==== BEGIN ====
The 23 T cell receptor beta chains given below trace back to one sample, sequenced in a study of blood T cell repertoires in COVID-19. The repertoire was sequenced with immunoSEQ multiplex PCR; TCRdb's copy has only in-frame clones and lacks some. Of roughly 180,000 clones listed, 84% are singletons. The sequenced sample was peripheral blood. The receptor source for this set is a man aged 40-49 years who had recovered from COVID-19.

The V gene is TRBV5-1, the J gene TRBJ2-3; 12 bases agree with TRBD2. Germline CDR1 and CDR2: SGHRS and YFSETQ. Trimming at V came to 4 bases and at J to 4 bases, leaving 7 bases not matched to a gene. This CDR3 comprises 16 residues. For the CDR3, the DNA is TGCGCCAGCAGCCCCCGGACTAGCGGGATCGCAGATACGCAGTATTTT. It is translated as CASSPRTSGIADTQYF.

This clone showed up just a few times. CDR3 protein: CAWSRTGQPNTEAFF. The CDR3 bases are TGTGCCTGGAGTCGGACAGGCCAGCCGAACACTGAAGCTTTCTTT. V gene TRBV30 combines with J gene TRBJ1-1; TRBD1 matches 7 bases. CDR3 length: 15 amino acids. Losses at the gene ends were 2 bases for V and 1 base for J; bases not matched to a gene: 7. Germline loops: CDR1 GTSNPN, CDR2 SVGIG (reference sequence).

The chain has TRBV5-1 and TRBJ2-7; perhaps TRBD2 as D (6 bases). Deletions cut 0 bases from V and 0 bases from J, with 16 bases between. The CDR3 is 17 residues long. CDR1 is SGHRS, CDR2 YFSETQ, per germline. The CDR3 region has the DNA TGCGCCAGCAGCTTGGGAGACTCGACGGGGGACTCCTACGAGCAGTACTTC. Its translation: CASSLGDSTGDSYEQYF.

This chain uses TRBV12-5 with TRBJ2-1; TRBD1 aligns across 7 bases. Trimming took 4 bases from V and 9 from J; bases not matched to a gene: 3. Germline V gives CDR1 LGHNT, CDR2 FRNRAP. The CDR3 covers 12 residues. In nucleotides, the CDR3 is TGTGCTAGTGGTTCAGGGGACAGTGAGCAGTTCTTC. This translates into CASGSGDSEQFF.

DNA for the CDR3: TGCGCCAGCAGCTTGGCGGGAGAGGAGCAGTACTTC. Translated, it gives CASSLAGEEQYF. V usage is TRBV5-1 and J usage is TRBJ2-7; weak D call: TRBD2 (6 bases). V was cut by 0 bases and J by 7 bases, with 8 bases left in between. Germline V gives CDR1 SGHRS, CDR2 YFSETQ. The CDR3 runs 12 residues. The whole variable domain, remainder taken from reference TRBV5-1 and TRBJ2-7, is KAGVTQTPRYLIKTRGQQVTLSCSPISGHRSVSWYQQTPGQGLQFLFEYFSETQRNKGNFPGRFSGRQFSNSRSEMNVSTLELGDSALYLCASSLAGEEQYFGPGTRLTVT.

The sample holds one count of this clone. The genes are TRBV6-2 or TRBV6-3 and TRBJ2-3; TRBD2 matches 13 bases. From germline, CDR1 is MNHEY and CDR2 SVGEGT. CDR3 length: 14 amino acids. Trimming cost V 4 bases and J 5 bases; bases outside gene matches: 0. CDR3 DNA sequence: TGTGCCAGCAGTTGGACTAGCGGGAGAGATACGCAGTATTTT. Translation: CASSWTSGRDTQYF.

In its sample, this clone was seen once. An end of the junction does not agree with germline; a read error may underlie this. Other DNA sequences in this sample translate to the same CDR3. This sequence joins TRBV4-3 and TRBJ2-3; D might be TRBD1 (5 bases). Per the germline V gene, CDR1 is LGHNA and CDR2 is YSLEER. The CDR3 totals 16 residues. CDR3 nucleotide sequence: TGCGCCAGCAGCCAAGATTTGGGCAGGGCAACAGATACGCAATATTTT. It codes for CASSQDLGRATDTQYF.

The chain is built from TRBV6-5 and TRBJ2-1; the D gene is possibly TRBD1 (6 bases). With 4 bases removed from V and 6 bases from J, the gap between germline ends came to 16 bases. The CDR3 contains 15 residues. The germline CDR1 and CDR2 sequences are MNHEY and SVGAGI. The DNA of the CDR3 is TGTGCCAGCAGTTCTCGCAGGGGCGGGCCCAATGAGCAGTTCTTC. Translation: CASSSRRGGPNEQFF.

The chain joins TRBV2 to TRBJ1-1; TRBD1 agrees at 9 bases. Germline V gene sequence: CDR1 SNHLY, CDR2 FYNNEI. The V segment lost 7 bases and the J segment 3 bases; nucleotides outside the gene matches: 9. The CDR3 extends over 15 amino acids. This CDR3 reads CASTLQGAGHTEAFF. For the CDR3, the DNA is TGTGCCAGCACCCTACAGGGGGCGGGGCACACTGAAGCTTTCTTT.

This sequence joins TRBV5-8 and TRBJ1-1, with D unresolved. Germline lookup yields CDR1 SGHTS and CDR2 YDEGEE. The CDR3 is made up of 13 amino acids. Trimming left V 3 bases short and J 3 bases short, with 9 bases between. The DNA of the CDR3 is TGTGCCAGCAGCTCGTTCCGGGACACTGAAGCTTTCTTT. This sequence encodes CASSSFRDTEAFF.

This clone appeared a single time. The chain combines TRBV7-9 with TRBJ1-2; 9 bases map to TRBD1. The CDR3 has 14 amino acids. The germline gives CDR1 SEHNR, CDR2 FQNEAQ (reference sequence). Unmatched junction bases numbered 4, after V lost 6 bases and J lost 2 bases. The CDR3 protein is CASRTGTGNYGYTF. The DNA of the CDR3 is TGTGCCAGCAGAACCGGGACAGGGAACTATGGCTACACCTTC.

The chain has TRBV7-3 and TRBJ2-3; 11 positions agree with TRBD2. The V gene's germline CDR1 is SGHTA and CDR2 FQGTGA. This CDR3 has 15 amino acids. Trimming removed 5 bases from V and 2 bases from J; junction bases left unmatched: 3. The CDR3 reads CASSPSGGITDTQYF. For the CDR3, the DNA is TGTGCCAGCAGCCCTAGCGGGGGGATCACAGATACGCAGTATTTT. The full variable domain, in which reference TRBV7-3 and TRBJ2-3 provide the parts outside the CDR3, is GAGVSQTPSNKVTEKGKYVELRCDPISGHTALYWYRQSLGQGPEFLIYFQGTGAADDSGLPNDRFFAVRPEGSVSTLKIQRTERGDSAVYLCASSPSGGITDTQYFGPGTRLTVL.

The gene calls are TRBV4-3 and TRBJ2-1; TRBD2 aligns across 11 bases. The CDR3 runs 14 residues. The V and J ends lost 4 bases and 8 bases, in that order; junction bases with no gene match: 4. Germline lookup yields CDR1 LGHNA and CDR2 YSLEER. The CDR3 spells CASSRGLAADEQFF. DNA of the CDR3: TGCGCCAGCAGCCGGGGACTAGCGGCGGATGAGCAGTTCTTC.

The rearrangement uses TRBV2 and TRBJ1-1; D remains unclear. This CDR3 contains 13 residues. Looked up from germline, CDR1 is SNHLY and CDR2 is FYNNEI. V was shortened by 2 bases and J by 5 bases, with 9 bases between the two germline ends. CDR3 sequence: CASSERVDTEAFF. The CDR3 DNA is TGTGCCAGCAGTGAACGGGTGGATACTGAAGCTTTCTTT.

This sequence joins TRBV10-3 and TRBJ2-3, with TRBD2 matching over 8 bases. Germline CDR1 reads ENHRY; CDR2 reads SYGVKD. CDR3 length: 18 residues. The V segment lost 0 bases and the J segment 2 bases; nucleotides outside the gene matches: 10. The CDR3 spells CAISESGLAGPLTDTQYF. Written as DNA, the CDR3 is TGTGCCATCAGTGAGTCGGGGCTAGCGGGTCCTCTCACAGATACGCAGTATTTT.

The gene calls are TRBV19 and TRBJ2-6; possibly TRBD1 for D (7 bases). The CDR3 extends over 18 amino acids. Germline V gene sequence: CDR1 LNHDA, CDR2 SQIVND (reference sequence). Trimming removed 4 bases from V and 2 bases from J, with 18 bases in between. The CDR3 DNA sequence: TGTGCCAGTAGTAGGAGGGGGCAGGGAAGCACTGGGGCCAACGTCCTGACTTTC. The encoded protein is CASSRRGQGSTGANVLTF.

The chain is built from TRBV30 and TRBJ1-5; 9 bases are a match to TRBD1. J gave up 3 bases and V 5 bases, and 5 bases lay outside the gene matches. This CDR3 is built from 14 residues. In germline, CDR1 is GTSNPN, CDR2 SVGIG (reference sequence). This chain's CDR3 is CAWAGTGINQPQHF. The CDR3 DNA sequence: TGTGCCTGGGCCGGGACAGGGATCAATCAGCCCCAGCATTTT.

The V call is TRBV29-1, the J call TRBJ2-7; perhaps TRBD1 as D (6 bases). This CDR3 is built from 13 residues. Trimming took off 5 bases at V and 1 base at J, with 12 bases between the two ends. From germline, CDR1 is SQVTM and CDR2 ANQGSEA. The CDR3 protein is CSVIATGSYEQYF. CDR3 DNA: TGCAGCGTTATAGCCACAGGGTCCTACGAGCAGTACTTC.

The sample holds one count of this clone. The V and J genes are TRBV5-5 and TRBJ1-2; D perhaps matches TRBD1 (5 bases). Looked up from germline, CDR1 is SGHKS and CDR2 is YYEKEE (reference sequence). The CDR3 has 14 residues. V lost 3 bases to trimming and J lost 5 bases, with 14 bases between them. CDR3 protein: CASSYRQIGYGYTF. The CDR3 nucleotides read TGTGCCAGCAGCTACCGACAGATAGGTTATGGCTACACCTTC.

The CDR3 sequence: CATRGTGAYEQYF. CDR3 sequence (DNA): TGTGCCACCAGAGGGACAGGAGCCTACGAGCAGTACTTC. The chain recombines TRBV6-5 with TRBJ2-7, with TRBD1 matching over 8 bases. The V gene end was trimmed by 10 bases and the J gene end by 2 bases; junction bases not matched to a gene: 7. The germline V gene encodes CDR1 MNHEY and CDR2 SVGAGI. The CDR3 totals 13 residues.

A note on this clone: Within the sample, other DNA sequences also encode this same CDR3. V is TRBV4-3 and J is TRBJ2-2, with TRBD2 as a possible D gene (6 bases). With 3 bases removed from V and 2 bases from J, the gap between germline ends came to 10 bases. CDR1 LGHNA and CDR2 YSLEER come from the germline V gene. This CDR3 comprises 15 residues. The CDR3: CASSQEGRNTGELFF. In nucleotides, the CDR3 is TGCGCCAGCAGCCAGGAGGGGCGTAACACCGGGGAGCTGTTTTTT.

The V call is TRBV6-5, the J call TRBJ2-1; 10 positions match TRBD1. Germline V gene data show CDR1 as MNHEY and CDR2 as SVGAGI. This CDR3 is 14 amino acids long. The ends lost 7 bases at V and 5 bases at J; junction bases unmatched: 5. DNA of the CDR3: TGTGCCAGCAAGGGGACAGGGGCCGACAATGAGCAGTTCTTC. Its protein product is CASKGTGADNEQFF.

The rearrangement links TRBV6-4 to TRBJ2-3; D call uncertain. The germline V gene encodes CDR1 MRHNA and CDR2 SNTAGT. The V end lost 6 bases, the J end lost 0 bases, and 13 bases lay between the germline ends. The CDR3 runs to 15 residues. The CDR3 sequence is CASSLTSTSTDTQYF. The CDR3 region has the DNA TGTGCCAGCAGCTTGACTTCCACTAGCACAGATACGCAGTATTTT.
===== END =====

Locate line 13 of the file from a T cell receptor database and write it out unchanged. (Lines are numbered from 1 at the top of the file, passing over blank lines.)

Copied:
The chain has TRBV7-3 and TRBJ2-3; 11 positions agree with TRBD2. The V gene's germline CDR1 is SGHTA and CDR2 FQGTGA. This CDR3 has 15 amino acids. Trimming removed 5 bases from V and 2 bases from J; junction bases left unmatched: 3. The CDR3 reads CASSPSGGITDTQYF. For the CDR3, the DNA is TGTGCCAGCAGCCCTAGCGGGGGGATCACAGATACGCAGTATTTT. The full variable domain, in which reference TRBV7-3 and TRBJ2-3 provide the parts outside the CDR3, is GAGVSQTPSNKVTEKGKYVELRCDPISGHTALYWYRQSLGQGPEFLIYFQGTGAADDSGLPNDRFFAVRPEGSVSTLKIQRTERGDSAVYLCASSPSGGITDTQYFGPGTRLTVL.